Why we have more than one unique identifier in a table with Sharp Architecture

I was failing to explain to non-OO-aware colleagues about why Sharp Architecture pushes you towards having two unique identifiers on a database table, so I went away, sorted out how to explain Domain Signatures simply in my head, and came up with this explanation. It is hopefully clear, and hopefully correct, so I’ve posted it here to refer back to in future!

There are two reasons:

  1. Ideological: Sharp Architecture is about Domain Driven Design (DDD). A part of DDD is called Persistence Ignorance, the idea is that in order to be usable an entity should not need its database identifier, i.e. you need some way of identifying an object which would work if you were connected to a database or not. This identifier doesn’t need to be another ID code, but you must have a way of uniquely identifying an object (hence the DomainSignature attribute on the property). This allows much easier communication to outside systems too, if necessary, as all systems will know what they are talking about. This article explains it reasonably clearly: http://msdn.microsoft.com/en-us/magazine/dd882510.aspx.
  2. Practical: You cannot easily unit test a method that includes a search for a Sharp Architecture entity that uses Id as the only unique identifier. The Id property is read-only, so you can’t set it in your unit test’s mini ‘database’.

Automatic saving when updating records with SharpArchitecture

Another gotcha for newbie MVC/Sharp programmers (I include myself this time!). As mentioned in a previous post, with SharpArchitecture you need to decorate the method with the [Transaction] attribute in order to save the record you are creating. So far so good. What we hadn’t realised is that you don’t actually need to call the Repository’s SaveOrUpdate() method in order to update an existing record!

If you have a method such as the following in your controller (I am assuming you have created the relevant entity and repository), then this is actually enough to update your ‘RecordType’ database record! Presumably this happens because the transaction is committed once the method is returned. You still need to called SaveOrUpdate() to create new records.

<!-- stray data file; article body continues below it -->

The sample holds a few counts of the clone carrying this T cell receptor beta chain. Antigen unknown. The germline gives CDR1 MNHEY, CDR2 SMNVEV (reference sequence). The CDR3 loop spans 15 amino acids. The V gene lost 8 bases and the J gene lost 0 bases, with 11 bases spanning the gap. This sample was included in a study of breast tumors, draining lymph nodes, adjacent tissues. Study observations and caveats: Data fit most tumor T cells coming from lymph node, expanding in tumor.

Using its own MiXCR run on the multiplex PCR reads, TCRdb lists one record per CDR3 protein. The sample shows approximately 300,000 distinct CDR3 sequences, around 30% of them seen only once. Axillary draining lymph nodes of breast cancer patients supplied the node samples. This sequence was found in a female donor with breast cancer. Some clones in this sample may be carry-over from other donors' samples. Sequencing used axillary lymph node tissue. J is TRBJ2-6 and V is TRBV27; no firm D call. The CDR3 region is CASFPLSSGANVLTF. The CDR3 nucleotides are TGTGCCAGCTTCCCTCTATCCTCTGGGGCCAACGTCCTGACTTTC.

I personally don’t like this feature (I don’t know if it is Sharp or nHibernate) because it is too easy to accidentally update something that shouldn’t be, but once you know it exists then you can look out for it.

[AcceptVerbs(HttpVerbs.Post)]
[Transaction]
public ActionResult Update(MyViewModel model)
{
     RecordType record = _myRepository.GetById(model.Id);
     if (record != null)
     {
           record.Description = model.Description;
      }
}

Reading tables with nHibernate that have SQL keywords as names

With nHibernate, if the name of the table that you are trying to map to happens to have a name which is an SQL Server keyword (i.e. User is a common one), then nHibernate will barf with a syntax error.

The way to get around this in your class map is to do as follows (for a table named User, mapped to a class named User). Notice the square brackets around the table name.

public class UserMap: ClassMap<User>
{
    public UserMap()
    {
        Table("[User]");
        ...
    }
}

If you know much SQL then this might have been obvious, but if not then you’d never get there! Of course you could always just not name your tables with SQL keywords, but if you are developing for legacy systems you may not have a choice…

SELECT DISTINCT with NHibernate

I found a blog post on Stackoverflow about how to do the equivalent of SQL’s SELECT DISTINCT in nHibernate, but I can’t seem to find it again so here is what I got from it. Thanks to whoever it was on that site!

To return a list of the distinct combination of two columns (MyColumn1 and MyColumn2) from a table MyTable do the following within your custom repository (I’m assuming that you’ve already created the MyTable class, IMyTable interface and appropriate class map of course!:

public IList<IMyTable> GetAllDistinctCombinations()
{
            NHibernate.ICriteria criteria = Session.CreateCriteria(typeof(IMyTable));

            criteria.SetProjection(
                    Projections.Distinct(Projections.ProjectionList()
                        .Add(Projections.Alias(Projections.Property("MyColumn1"), "MyColumn1"))
                        .Add(Projections.Alias(Projections.Property("MyColumn2"), "MyColumn2"))